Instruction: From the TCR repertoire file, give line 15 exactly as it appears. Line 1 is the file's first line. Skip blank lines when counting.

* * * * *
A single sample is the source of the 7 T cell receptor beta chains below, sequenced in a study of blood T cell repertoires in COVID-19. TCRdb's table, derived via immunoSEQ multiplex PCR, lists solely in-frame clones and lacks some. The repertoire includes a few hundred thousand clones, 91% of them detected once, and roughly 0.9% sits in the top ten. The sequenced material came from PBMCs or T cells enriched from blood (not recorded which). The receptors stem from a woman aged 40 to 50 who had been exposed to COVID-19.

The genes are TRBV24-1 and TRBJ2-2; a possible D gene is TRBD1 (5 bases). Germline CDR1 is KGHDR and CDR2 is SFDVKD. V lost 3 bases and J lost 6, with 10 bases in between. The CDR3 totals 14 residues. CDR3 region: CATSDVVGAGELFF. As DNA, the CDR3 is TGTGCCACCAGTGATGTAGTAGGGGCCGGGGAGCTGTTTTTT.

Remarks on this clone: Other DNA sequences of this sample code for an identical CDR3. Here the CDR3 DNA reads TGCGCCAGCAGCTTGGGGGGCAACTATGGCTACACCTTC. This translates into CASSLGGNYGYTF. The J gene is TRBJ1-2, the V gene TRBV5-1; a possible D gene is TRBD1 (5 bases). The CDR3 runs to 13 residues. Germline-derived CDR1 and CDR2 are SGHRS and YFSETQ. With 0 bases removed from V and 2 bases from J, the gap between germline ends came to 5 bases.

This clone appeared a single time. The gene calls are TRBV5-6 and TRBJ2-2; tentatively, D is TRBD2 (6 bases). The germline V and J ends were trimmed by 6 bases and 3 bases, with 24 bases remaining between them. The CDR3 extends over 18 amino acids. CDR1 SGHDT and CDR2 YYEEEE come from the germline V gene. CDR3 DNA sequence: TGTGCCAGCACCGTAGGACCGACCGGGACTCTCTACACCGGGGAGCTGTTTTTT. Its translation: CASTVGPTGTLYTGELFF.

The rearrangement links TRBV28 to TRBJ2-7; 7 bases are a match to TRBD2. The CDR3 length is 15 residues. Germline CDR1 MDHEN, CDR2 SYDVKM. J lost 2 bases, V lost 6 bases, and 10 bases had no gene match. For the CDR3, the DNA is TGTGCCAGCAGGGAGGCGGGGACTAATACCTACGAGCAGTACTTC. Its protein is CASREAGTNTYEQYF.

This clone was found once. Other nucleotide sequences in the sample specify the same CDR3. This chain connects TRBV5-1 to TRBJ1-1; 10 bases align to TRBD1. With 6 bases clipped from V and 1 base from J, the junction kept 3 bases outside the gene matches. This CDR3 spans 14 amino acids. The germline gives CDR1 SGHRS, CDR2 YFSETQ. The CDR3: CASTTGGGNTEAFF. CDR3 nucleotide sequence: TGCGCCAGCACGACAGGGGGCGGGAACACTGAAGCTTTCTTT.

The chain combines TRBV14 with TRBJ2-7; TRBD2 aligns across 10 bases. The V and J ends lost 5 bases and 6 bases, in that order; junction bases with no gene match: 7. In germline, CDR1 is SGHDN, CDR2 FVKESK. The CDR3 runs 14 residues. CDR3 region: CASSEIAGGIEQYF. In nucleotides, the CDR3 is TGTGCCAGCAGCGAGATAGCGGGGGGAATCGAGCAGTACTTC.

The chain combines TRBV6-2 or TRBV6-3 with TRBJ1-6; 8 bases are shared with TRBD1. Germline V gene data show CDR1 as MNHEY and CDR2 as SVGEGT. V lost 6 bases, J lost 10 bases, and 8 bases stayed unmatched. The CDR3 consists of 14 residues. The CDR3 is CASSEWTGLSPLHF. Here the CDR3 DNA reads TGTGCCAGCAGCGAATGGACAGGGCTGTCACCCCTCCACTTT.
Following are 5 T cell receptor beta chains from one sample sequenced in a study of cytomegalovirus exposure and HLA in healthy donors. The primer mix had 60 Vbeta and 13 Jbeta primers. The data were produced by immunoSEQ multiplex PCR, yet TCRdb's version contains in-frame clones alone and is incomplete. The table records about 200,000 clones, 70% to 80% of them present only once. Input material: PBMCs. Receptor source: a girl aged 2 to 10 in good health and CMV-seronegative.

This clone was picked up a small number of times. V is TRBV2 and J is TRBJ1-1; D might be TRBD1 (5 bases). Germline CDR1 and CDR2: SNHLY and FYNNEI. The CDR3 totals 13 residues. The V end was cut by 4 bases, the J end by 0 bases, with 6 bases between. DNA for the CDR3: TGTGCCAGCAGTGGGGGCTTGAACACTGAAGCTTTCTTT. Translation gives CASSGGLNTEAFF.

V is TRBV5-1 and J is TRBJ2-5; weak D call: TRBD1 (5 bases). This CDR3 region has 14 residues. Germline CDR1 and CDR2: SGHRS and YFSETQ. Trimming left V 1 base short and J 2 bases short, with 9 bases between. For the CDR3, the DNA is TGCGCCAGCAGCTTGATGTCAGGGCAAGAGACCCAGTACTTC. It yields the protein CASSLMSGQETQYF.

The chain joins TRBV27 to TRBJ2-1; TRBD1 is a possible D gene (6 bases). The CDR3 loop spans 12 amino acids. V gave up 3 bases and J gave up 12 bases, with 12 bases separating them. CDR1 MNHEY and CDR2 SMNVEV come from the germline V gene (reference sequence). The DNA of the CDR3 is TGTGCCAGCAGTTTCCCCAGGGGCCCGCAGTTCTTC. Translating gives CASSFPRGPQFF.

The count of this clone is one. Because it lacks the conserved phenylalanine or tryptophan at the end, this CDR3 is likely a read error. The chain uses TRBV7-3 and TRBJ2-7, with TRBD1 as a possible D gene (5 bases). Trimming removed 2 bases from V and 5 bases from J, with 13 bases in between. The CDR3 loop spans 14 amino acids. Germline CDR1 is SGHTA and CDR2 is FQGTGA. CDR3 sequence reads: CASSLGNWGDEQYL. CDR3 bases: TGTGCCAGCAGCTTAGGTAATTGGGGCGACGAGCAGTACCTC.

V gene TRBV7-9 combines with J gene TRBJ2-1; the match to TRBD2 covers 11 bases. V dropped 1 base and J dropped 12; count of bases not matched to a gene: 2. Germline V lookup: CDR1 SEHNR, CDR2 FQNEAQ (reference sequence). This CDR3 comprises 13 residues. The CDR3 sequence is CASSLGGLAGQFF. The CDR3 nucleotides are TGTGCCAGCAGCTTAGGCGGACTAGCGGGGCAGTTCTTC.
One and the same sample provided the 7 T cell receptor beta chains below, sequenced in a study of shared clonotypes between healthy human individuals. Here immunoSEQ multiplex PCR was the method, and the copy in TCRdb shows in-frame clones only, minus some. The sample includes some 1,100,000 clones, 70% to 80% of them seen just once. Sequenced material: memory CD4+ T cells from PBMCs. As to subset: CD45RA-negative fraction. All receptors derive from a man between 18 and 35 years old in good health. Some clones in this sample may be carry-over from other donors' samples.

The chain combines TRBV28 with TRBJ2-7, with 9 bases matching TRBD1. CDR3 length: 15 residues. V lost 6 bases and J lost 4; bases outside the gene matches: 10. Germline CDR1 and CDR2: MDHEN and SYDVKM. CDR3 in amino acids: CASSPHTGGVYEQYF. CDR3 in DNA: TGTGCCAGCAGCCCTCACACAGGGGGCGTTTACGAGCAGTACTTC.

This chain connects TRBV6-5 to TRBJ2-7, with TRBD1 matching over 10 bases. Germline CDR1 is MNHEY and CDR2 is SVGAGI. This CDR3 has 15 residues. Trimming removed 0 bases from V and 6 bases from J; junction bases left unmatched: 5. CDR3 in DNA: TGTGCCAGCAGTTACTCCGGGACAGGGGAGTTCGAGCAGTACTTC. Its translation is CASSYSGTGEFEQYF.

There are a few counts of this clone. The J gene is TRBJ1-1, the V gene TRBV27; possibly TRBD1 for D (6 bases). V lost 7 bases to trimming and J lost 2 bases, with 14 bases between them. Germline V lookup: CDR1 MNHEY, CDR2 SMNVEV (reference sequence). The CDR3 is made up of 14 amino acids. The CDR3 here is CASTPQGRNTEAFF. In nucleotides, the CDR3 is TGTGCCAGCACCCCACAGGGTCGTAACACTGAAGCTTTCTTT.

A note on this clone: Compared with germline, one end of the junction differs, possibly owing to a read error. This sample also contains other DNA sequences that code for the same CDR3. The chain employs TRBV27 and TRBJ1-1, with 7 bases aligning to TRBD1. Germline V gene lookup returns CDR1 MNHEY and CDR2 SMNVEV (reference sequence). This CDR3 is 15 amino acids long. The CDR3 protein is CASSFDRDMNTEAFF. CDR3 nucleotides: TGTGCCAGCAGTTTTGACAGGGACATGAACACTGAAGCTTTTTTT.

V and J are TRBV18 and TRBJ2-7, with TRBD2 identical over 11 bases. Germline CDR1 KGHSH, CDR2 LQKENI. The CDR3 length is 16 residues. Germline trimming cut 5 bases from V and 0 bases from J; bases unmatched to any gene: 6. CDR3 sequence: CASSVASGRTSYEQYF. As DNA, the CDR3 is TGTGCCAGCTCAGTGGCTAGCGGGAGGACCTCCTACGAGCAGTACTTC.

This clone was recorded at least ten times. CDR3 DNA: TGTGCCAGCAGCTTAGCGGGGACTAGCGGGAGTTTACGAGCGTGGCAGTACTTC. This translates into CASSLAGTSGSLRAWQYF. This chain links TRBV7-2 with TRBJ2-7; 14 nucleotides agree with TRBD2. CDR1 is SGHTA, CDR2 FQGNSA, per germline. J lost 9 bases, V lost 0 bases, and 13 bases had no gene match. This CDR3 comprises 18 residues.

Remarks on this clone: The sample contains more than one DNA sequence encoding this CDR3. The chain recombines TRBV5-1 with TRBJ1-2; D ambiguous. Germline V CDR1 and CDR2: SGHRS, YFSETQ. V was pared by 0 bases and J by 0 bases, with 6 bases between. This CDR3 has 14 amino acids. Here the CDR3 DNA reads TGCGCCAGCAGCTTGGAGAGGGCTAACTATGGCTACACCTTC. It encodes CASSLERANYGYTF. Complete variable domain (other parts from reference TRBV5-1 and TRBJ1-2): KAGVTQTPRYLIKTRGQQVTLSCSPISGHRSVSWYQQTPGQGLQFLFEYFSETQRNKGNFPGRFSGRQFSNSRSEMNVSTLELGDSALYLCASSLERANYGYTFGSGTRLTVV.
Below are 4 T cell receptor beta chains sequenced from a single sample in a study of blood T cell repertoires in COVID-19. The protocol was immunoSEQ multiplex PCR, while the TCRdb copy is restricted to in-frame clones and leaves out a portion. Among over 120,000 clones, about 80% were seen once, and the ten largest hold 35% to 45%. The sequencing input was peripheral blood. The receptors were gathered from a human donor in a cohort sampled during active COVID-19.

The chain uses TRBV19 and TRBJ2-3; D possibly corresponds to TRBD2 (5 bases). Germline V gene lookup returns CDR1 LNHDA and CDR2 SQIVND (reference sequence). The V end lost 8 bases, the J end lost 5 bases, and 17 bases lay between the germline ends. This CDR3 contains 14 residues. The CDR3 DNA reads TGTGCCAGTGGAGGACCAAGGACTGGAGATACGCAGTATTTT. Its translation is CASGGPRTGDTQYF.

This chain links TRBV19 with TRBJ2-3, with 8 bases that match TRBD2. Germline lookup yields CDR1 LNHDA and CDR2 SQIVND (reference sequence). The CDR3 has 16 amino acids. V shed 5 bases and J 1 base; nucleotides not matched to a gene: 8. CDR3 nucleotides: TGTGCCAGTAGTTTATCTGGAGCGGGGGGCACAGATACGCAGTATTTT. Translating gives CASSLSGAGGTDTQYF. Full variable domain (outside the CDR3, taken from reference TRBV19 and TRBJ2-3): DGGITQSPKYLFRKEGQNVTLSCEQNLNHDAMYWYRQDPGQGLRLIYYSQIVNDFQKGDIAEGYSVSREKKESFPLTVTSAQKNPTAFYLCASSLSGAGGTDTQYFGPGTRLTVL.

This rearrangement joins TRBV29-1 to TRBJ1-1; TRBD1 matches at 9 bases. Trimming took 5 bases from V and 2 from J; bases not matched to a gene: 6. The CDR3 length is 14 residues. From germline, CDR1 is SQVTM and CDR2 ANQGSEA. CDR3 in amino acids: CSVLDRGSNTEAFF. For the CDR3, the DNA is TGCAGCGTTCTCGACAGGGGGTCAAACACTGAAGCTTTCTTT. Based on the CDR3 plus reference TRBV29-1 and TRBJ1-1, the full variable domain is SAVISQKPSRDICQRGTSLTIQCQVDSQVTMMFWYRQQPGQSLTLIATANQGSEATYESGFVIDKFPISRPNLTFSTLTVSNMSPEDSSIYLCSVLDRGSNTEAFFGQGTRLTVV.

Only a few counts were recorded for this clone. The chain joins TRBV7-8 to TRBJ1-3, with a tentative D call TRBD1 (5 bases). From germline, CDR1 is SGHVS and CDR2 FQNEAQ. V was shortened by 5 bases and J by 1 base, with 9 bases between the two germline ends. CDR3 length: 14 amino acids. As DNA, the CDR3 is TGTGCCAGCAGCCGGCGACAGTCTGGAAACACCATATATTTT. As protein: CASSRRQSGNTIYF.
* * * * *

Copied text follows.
One and the same sample provided the 7 T cell receptor beta chains below, sequenced in a study of shared clonotypes between healthy human individuals. Here immunoSEQ multiplex PCR was the method, and the copy in TCRdb shows in-frame clones only, minus some. The sample includes some 1,100,000 clones, 70% to 80% of them seen just once. Sequenced material: memory CD4+ T cells from PBMCs. As to subset: CD45RA-negative fraction. All receptors derive from a man between 18 and 35 years old in good health. Some clones in this sample may be carry-over from other donors' samples.